Research Proposal Draft

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Week6ResearchProposalRedone.docx

Running head: METHODOLOGY 1

METHODOLOGY 2

Methodology

Ram Pandey

South University

Methodology

Sample/Setting

This research will be conducted in three countries; Nigeria and India as developing countries and Switzerland as a developing nation. Data from the study will be retrieved from the most recent Demographic Health Surveys of the following countries: Switzerland – a developed country, and India and Nigeria – developing countries. All the data that will be obtained will be represented of the respective countries. A semi-structured questionnaire will be used to get information from the eligible mothers and study design and methods will be uniform for each nation. Therefore, a survey with a tiered structure shall be conducted and the eligible sample participants will be nested in households, and households included in primary sampling units and regions (Olorunsaiye & Degge, 2016).

The sample population will only be women of reproductive age (15-49 years old), and resided in the selected household or had visited and slept in the household the day before the survey. A total of 17, 789 women will be included in the survey.

Women whose children will not have immunization records will not be involved in the survey. Additionally, data from strata which will be comprised of single primary sampling units will not be included in the survey.

Sampling Strategy

The survey will employ a two-stage stratified sampling technique that will be applied to draw a sample of households as well as individuals from primary sampling units. The population sizes in the particular regions of the survey shall be estimated. The extent to which immunization has to be done and the prevalence of the kinds of diseases vaccinated against will be determined and the desired level of confidence (Olorunsaiye & Degge, 2016). By using a two-stage stratified sampling technique, sampling will take place at two different stages. Sampling will start by randomly selecting a sample of primary units (districts). Then from each primary unit, eligible mothers will be selected. Two-stage stratified sampling technique has been deemed useful for this survey since it has pragmatic merits and is famous for its flexibility (Olorunsaiye & Degge, 2016). Individually, the number of primary (n1) and secondary (n2) units can vary to account for different costs of sampling primary versus secondary units and for the variability of the characteristic being estimated between primary units and between secondary units within primary units. The number of clusters will be calculated as follows:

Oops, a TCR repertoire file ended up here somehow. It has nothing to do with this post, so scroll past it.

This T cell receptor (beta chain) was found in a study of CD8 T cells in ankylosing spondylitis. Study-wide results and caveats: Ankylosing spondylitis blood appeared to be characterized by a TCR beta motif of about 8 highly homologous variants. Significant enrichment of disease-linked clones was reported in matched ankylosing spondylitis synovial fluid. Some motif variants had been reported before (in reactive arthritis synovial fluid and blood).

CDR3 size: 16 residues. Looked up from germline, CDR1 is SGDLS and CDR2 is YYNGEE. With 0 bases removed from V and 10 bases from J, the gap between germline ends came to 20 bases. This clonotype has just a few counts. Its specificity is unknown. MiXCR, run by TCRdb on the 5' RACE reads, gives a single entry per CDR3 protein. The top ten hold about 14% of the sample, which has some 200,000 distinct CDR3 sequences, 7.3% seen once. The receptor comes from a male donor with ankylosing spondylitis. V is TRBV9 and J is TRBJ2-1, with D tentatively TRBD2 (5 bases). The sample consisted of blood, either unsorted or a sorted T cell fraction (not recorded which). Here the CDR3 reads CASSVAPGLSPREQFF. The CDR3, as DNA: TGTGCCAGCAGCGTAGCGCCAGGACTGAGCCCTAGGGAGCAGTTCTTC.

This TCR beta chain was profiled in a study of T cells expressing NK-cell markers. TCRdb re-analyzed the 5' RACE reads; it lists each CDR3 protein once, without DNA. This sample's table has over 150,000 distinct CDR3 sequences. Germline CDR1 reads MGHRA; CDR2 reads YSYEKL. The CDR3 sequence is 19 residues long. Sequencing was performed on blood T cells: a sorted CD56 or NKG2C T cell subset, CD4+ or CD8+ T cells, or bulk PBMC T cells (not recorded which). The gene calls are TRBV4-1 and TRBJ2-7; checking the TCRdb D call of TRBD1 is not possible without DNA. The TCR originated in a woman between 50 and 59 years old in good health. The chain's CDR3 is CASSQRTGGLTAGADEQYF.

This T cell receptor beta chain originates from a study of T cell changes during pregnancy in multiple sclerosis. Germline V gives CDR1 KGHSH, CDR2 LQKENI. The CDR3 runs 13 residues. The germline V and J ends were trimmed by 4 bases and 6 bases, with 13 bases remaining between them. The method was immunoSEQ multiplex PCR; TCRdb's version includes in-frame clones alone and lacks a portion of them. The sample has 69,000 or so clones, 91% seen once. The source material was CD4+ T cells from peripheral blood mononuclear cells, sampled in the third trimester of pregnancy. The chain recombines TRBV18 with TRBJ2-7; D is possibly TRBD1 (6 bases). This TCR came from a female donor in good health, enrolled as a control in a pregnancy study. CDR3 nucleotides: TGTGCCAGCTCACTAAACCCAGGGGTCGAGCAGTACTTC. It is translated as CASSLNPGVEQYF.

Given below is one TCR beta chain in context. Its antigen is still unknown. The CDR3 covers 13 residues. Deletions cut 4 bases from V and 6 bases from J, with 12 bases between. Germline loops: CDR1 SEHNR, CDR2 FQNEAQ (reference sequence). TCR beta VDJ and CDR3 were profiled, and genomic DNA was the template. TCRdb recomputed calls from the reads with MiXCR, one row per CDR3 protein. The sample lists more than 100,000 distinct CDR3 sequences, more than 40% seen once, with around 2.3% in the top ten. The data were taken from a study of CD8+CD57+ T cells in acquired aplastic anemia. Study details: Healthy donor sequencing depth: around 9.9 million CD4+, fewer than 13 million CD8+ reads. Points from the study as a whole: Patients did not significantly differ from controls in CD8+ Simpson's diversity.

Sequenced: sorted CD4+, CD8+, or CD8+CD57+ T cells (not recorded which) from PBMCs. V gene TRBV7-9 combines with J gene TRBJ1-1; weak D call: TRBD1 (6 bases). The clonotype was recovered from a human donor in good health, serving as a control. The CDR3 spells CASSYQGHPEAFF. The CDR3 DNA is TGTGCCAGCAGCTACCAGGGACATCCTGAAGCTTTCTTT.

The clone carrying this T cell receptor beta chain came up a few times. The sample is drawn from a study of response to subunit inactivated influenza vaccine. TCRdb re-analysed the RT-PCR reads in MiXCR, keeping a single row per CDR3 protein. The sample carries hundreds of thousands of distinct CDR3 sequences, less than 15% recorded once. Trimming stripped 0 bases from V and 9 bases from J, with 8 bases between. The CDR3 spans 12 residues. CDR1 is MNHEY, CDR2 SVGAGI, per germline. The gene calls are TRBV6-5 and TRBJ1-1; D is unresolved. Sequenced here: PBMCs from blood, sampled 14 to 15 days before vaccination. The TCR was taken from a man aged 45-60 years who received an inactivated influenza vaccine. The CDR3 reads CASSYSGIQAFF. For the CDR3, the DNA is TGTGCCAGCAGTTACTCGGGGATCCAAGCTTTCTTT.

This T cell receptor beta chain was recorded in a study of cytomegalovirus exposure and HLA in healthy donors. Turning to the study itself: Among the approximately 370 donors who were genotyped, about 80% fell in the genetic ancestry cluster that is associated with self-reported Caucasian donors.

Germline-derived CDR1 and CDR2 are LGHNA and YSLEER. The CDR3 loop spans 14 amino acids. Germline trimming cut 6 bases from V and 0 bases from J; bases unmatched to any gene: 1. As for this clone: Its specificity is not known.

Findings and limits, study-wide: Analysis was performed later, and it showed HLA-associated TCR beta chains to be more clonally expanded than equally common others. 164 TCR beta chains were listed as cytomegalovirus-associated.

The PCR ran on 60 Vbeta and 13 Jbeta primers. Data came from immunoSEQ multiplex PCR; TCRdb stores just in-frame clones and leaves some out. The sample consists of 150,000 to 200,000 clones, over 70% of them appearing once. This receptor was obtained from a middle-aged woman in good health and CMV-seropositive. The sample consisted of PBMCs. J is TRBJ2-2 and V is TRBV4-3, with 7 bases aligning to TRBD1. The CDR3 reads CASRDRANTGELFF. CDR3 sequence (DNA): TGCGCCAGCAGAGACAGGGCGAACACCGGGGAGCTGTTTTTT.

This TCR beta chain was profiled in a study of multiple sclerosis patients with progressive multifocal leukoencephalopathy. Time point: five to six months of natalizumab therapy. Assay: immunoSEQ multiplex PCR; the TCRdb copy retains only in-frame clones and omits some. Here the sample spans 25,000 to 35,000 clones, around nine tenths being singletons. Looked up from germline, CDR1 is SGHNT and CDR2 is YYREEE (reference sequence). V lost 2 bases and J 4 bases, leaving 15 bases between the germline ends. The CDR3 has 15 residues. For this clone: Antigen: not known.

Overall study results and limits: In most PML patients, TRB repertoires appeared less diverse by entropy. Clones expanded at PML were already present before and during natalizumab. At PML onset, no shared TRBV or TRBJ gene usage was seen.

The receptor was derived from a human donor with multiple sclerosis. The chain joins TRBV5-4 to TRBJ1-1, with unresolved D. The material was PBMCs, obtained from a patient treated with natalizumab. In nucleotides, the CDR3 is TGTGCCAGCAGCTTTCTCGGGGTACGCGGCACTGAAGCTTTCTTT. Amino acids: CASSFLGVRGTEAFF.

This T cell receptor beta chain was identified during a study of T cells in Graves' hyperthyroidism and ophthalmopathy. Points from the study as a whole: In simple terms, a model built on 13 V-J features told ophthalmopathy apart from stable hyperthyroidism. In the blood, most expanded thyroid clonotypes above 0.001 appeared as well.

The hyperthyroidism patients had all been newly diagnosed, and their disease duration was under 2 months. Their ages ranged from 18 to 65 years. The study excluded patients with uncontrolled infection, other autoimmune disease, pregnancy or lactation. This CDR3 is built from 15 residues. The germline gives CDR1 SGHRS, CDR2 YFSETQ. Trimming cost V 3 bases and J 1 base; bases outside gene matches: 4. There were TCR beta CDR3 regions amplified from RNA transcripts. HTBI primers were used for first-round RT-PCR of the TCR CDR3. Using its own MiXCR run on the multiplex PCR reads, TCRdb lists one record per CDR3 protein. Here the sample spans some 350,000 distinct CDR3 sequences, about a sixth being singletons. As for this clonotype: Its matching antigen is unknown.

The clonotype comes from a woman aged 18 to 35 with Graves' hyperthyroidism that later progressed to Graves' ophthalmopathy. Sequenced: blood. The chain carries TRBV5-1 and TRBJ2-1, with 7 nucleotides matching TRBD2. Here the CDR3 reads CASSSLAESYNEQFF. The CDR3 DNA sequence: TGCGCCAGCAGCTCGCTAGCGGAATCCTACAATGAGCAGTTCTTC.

Research Design

The research design will be a cross-sectional survey research design that will be conducted at a particular point in time (Pond & Mounier-Jack, 2016. The following information will be collected from the study population:

Outcome variables

The survey will generate an initial outcome variable which will be a binary measure of whether or not a child was fully vaccinated. Full immunization status is interpreted as a child between 12 -23 months old who had been immunized fully as per relevant guidelines in place in each country. Access for most children is determined by coverage of Diphtheria 1 and Diphtheria 3 and Measles. For instance, if it is vaccinated with DPT1 at 6 weeks, the ability to access such a service is high.

Mother-Child Independent Variables

There will be two categories of independent variables namely, individual (child and maternal) and district (contextual) indicators (Zheng et al., 2013). Both the sets of variables mainly dwelled on vital statistics.

District-Level Independent Variables

These variables captured the district ambient economic facts. Additionally, to provide a rational of the environment-specific challenges women faced, factors such as barriers to hospital access, lack of husbands or someone accompanying them, as well as the attitude of the healthcare workforce (Zheng et al., 2013).

References

Olorunsaiye, C. Z., & Degge, H. (2016). Variations in the Uptake of Routine Immunization in Nigeria: Examining Determinants of Inequitable Access. Global Health Communication, 2(1), 19-29. doi:10.1080/23762004.2016.1206780

Pond, R., & Mounier-Jack, S. (2016). Comments on “Monitoring vaccination coverage: Defining the role of surveys”. Vaccine, 34(50), 6111. doi:10.1016/j.vaccine.2016.09.066

Zheng, Y., Yang, P., Wu, S., Ma, C., Seale, H., MacIntyre, C. R., & Wang, Q. (2013). A cross-sectional study of factors associated with uptake of vaccination against influenza among older residents in the postpandemic season in Beijing, China. BMJ Open, 3(11), e003662. doi:10.1136/bmjopen-2013-003662